Wednesday, October 17, 2007

Kodak addresses Digital SLRs

We found this great story at the Imaging Insider. It is a story by Amateur Photographer UK from last Friday talking with Kodak VP John O'Grady and marketing director Philip Scott about Digital SLRs. Check out the story for all the details.

As you may recall Kodak was among the first to have professional DSLRs out there, way back when they cost a whole lot more than they do now. For a quick reminder of all the Kodak DSLRs, please check the Kodak camera database at dpreview.

Some people, me included, think that what really killed Kodak DSLRs was their pyrrhic victory at Photokina 2002. They won the press release, they beat Canon by out-doing them with a 14 megapixel full frame DSLR versus an 11mp Canon full frame DSLR. But the DCS 14n was not ready. By far. It was not ready a year later. It was not ready until a lot later. This damanged Kodak's reputation beyond repair, and even when most of the issues were fixed, the vast majority of users was caught in yet another round of Canon vs Nikon with occasional Foveon, Fuji SuperCCD and Four Thirds flares. This doomed the poorly named DSLR/C and DSLR/N that came next at PMA 2004. And that was the last we heard from Kodak DSLR-wise.

Yes, they continue to make sensors for many other manufactures, and they are part of 4/3rds but so far their 4/3rds contribution has been of the sensor variety.

Ever since then there were some occasional user-initiated discussions as to whether Kodak would come up with a 4/3rds DSLR once prices reached the affordable for the masses level. And we are almost there right now, with an increasing number of $500-ish DSLRs, including Canon and Nikon.

So what do you think Kodak? The answer appears to be of the LBA variety. Because Kodak does not have their own lens mount, they cannot sell lenses at a profit margin in order to justify a potential DSLR investment. I am assuming this refers to consumer DSLRs, because they used to sell professional DSLRs without their own lens mount :)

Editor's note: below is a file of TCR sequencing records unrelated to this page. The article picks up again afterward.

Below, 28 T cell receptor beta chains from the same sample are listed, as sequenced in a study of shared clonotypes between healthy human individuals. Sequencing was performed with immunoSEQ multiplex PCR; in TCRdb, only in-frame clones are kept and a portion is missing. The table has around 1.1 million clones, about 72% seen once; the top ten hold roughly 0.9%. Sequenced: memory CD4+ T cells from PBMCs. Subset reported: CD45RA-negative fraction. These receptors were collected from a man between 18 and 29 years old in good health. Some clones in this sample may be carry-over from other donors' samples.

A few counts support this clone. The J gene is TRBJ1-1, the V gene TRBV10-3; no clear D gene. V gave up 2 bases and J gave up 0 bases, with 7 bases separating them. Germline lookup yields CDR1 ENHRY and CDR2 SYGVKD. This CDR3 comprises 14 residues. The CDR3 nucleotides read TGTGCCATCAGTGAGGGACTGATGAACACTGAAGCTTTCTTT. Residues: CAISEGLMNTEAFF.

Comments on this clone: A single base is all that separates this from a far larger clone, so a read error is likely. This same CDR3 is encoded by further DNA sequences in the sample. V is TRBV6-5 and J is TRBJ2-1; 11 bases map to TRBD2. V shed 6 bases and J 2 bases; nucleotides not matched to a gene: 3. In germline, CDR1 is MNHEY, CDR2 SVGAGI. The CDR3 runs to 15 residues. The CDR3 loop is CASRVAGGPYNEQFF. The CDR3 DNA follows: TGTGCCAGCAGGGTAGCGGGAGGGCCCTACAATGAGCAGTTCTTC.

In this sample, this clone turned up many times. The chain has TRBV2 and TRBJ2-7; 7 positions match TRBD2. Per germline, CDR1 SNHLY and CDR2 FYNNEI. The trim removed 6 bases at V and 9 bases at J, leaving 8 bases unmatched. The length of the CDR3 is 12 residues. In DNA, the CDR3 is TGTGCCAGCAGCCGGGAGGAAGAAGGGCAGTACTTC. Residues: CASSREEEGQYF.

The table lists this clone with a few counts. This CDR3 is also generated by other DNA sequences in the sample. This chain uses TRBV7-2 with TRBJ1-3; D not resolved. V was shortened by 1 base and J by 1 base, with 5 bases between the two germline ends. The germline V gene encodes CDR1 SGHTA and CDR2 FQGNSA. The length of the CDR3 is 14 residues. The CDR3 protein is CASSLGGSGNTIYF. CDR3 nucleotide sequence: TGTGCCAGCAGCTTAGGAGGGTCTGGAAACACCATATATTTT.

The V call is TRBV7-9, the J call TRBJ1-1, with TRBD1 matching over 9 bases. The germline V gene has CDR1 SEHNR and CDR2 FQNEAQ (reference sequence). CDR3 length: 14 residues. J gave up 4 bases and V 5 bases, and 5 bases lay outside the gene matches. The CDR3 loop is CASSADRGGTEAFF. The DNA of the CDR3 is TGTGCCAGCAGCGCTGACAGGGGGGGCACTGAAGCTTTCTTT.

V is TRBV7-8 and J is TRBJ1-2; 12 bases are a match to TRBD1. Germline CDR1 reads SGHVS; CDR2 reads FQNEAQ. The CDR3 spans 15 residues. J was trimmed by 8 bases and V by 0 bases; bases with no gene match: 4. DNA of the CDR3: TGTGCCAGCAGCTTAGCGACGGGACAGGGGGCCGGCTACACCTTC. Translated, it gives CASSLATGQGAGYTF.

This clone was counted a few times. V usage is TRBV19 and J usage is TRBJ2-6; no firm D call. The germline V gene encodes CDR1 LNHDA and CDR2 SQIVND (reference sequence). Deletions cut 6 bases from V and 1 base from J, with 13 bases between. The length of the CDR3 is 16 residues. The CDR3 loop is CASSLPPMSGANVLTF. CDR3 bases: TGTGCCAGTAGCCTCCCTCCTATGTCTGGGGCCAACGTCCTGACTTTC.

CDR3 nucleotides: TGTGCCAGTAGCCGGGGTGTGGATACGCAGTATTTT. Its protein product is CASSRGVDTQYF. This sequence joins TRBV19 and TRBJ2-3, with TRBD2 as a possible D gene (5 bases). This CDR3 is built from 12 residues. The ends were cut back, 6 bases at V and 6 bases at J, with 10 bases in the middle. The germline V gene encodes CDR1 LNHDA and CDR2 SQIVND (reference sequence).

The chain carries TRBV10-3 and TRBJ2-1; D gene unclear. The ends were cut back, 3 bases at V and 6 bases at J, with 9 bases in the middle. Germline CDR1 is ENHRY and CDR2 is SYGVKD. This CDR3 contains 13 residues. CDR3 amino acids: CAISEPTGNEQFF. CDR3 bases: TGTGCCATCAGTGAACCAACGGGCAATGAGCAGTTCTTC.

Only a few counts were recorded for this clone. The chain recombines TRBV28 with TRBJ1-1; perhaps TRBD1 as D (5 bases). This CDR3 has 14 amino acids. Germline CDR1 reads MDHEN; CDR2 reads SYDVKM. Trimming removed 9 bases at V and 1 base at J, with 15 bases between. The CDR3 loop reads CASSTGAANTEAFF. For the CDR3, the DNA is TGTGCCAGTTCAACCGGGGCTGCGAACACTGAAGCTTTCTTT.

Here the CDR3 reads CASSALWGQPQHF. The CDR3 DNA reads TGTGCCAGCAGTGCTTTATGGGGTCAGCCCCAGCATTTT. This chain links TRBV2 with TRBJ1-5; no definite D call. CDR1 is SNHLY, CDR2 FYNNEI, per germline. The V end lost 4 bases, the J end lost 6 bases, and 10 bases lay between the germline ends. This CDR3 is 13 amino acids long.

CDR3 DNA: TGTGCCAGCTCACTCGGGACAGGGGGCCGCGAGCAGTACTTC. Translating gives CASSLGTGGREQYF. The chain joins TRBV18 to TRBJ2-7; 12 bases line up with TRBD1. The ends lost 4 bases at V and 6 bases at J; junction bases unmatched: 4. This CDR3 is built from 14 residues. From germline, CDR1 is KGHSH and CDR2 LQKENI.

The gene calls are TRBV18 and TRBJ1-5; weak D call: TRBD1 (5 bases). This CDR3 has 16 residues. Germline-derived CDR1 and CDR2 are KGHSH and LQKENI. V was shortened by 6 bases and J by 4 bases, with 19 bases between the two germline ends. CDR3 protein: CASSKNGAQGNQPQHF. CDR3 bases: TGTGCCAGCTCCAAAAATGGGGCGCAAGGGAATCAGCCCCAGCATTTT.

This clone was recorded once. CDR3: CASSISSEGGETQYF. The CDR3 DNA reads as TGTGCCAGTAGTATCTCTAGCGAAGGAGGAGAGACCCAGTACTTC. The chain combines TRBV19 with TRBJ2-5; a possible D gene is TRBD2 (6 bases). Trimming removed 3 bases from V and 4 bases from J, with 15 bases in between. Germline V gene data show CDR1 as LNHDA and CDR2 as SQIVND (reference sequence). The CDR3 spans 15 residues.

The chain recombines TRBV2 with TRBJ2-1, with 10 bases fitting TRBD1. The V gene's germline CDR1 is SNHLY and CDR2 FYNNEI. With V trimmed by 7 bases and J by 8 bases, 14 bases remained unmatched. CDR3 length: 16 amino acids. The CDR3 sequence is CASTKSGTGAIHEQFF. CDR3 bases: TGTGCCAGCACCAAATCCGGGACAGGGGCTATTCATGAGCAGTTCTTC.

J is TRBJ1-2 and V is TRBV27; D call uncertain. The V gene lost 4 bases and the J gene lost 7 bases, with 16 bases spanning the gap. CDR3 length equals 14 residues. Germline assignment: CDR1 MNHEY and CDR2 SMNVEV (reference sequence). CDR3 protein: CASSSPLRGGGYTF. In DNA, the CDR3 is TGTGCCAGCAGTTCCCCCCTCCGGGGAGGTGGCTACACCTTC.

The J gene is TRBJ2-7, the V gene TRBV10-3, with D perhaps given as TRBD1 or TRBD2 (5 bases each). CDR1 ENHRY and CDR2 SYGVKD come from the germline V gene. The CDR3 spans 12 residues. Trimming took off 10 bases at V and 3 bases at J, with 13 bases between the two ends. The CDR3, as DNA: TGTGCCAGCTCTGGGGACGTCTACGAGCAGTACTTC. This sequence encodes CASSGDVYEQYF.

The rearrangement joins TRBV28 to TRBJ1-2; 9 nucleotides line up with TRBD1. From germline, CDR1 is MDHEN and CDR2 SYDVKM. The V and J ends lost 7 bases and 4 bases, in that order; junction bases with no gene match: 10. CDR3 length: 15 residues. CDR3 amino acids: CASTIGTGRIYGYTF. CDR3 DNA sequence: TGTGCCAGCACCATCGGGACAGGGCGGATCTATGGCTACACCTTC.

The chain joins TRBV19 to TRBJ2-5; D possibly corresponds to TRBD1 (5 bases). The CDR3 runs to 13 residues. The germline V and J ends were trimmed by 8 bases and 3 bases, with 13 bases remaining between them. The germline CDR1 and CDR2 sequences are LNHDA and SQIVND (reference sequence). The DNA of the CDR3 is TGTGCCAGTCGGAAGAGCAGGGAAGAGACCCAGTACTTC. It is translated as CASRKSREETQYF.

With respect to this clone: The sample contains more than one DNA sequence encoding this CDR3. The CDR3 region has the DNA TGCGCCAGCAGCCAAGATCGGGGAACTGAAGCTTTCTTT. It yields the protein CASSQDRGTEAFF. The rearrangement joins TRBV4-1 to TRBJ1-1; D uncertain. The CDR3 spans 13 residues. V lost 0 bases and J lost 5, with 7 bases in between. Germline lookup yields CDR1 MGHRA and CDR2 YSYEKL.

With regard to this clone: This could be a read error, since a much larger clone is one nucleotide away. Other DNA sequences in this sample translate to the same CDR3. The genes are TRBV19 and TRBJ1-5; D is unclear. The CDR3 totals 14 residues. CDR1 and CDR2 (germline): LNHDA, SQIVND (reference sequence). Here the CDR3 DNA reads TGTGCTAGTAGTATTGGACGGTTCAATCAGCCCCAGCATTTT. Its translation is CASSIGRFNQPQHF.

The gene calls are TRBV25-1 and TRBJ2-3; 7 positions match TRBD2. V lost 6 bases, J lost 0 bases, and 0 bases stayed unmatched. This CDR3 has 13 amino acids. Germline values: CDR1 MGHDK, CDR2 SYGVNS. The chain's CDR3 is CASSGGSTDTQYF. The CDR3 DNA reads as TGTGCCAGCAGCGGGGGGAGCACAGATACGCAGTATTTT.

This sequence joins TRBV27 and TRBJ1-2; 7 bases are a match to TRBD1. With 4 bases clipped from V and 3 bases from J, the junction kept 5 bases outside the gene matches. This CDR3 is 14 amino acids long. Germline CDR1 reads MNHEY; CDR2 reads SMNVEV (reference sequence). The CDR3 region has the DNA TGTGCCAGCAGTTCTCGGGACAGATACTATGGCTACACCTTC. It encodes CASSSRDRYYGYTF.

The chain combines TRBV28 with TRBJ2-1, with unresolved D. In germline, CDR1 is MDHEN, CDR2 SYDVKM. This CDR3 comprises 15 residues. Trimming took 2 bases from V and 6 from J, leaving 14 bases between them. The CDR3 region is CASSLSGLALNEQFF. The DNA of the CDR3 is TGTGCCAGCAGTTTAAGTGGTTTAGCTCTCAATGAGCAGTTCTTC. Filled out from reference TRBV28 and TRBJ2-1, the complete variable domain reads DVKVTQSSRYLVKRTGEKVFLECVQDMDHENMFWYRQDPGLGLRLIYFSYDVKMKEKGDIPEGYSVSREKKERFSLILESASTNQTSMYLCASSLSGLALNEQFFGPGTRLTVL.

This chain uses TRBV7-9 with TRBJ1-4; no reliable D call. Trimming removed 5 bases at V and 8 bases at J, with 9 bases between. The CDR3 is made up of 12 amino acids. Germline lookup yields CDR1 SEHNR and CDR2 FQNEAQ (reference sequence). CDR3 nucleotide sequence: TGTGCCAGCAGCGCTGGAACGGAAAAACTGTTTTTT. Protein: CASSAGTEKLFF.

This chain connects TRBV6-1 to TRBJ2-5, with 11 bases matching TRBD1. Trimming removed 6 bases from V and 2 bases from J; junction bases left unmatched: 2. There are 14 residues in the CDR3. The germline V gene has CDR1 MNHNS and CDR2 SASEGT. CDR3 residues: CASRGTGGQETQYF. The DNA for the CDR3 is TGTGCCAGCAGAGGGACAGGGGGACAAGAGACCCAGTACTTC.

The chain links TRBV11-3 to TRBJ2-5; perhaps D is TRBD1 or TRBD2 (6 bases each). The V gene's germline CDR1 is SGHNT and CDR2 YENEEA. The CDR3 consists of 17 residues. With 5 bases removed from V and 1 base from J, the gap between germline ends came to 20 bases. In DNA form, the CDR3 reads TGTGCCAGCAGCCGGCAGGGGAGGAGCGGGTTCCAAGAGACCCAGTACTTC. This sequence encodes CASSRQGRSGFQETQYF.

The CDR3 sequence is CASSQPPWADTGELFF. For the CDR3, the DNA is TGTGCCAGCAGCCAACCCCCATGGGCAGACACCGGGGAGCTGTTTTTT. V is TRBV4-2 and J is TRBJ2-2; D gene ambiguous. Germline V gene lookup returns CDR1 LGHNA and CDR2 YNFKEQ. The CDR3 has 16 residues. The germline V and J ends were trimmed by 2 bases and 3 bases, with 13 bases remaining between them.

A couple of interesting factoids there, Kodak says that 70% of DSLR photos are taken in auto mode. Well, here's another factoid: The majority of DSLRs sold are of the entry level variety :)

But there is some hope for prosumers, while Kodak is concentrating on the mass market at the moment, they said that they have not abandoned the "bridge" cameras, that might be "up to the level of a digital SLR". The last Kodak camera to attempt this was the popular (after the price cut) Kodak P880, introduced in August 2005. Time for another one please? :)


Anonymous said...

I own one of the DSLR/N models and it does take wonderful photos. I've printed to 20x30 with ease and could easily go larger. However, the bargain basement consumer Nikon film camera guts incorporated into the Kodak camera has really limited its use. Pathetic really that a $4500 camera used a $250 film camera mechanicals. The A/F performance is so horrific, the camera is regulated to landscape photo duty only. I had to pick up a Nikon D2h for any dynamic subject photo duty. On the plus side however, I've been shooting full frame forever with the Kodak and still have my wonderful WIDE angle glass collection that will work with the new D3 upgrade quite nicely. :-)

1001 noisy cameras said...

Very good points! It was only recently that Nikon became more "generous" such as "giving" the D200 body to the Fuji S5.